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What is PPE

Personal Protective Equipment are the things apiarists wear when working with hives and bees. It reduces the likelihood of stinging contact when put on properly.

It also allows an Apiarist to work with less distraction. For example, bees may not be stinging or even aggressive but sometimes investigating flying behavior an cause them to create a distraction while the Apiarist is working.

Hats/Veils

Hats and veils are perhaps the most important and useful protective gear for apiarists. Some of the most sensitive areas one can be stung are on the head and face. It is often encouraged of apiarists that if nothing else, to wear a hat and veil.

While these are good protection, bear in mind that on even warm days, they can get you hot enough to sweat around the face. Bees are not fond of sweat, especially if it is dripping down on to them.

Gloves

Gloves are used by many beekeepers to work with frames of comb. I personally will not use gloves and I do not recommend for apiarists and Apprentices working with BBE-Tech Apiary Services to wear gloves unless absolutely necessary. It is our experience that wearing gloves causes more distress in the hives and damage to combs, brood and queens than many other things.

Gloves generally make one's hands less sensitive to touch and increase the chance of squishing bees. A pheromone is released when bees are squished and colonies become distressed when too many are damaged. It is highly encouraged for everyone working in S.O.Bee Apiaries specifically and in BBE-Tech Apiary Services managed apiaries to get used to working without gloves.

Jackets/Suits

Wearing bee suits and jackets can be very useful when working with feisty or aggressive, even hostile, bees and hives. We leave the decision to wear suits and jackets to the individual for their comfort. If wearing a suit or jacket keeps you more calm and in control, you will handle the bees and equipment more calmly and tend to incite aggressive behavior much less often.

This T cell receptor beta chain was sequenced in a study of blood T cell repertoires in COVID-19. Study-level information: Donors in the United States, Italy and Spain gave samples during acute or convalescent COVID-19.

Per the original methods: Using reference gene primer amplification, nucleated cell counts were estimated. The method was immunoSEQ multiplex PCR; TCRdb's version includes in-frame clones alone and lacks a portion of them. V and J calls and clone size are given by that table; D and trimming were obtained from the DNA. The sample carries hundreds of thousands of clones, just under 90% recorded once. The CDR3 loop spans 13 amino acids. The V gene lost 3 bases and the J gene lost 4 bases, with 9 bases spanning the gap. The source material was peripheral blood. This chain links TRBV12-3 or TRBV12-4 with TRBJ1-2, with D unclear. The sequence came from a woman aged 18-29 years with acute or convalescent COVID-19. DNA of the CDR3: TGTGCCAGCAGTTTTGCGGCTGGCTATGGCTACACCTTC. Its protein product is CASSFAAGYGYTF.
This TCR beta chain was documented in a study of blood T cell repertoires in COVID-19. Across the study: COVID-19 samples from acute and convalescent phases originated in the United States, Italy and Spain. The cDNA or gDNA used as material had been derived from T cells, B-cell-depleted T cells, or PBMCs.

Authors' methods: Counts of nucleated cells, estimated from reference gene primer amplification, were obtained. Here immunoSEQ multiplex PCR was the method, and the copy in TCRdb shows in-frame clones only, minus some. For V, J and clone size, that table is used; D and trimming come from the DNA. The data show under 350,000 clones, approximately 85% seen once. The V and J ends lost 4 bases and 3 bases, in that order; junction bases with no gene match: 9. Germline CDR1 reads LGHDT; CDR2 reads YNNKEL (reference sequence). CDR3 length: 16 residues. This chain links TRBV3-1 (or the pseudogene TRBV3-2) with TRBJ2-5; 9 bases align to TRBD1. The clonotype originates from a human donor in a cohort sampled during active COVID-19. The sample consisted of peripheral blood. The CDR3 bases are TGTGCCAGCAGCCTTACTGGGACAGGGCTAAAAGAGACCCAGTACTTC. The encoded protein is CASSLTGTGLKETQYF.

Keep this in your thoughts about wearing suits and jackets though… These can become extremely hot in the Summer while working with bees. It is not unheard of for apiarists to find themselves overheated or even suffering heat sickness from getting too hot while wearing gear.

Also, if wearing suits and jackets, they should be washed fairly regularly to prevent alarm pheromone from accumulating on them and causing distress to colonies at pursuant visits instigating aggressive behavior sometimes immediately when it could easily have been prevented by having washed the gear in question prior to arriving at the apiary.

If suits or jackets are stung before the next visit to a hive, we recommend keeping a spray bottle of Febreeze unscented along with your regular kit. Spraying this on gear in between hive visits can minimize aggressive behavior caused by the presence of alarm pheromone introduced by one's gear.

Footwear

It is the encouragement of BBE-Tech Apiary Services that all people working in our programs with bees and hives to wear protective footwear, notably boots of some sort.

Many people find wearing tall rubber boots or galoshes adequate. It is our recommendation to wear high steel-toed workboots when working with bees and in apiaries. This is to keep bees from crawling down into the foot area, becoming trapped and stinging in a sensitive location. It is also recommended because dropping heavy woodenware from hives can cause serious injuries to your feet.

Miscellaneous

Perhaps the best extra piece of PPE we can recommend is a strap or tie of some sort that can wrap around sleeves and pants legs. these prevent bees from crawling up legs and arms to again, get caught or stuck and sting the Apiarist in a sensitive spot that cannot be easily accessed immediately.

ppe.txt · Last modified: 2017/08/14 14:48 by apiadmin